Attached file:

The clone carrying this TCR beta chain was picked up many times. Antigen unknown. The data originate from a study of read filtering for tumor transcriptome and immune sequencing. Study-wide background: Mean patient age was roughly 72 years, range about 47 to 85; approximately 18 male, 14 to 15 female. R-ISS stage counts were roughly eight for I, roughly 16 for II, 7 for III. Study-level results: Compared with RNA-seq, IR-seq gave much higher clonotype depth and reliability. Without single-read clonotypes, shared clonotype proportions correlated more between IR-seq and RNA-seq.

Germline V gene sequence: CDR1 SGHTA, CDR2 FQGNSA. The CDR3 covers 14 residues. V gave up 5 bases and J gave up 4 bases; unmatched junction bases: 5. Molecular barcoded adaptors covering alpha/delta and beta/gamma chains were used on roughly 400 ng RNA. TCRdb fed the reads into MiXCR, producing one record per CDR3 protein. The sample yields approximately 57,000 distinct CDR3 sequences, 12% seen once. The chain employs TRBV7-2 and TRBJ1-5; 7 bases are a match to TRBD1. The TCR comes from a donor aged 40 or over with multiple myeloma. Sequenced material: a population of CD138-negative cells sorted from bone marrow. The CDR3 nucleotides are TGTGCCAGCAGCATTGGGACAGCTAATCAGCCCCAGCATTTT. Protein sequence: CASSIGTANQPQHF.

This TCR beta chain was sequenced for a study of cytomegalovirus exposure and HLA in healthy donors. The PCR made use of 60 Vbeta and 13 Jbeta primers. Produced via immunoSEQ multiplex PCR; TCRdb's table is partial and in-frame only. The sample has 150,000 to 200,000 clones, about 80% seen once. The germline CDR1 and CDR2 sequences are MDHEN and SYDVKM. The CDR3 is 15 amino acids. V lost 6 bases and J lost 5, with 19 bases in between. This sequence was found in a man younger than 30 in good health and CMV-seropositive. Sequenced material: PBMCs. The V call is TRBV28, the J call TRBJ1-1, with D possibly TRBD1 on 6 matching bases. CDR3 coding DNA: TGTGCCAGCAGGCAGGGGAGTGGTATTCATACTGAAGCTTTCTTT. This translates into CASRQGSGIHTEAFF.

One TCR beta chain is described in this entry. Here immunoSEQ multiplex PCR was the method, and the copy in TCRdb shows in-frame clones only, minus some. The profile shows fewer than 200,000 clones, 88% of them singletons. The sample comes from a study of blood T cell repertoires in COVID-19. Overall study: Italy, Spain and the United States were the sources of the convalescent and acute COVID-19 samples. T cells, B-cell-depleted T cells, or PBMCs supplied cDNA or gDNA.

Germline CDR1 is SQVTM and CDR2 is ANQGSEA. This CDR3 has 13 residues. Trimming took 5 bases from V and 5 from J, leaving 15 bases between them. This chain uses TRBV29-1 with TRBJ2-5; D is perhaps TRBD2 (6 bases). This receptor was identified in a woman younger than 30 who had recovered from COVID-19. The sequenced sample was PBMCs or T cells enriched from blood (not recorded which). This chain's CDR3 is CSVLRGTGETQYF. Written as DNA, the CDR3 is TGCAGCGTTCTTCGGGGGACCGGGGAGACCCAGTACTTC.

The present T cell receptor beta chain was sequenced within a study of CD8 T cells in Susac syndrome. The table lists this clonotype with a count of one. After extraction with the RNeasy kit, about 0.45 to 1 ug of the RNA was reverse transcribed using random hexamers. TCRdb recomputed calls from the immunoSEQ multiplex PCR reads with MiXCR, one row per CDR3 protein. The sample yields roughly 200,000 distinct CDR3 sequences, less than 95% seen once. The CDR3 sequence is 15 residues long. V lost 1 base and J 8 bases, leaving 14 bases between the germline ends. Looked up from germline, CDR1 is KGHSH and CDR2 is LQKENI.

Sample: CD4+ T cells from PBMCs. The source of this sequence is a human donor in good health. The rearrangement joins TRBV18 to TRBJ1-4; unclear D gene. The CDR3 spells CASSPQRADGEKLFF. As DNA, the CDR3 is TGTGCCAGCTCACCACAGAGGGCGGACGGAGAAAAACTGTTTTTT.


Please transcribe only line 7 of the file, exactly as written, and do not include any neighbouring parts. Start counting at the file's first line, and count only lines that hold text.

Sample: CD4+ T cells from PBMCs. The source of this sequence is a human donor in good health. The rearrangement joins TRBV18 to TRBJ1-4; unclear D gene. The CDR3 spells CASSPQRADGEKLFF. As DNA, the CDR3 is TGTGCCAGCTCACCACAGAGGGCGGACGGAGAAAAACTGTTTTTT.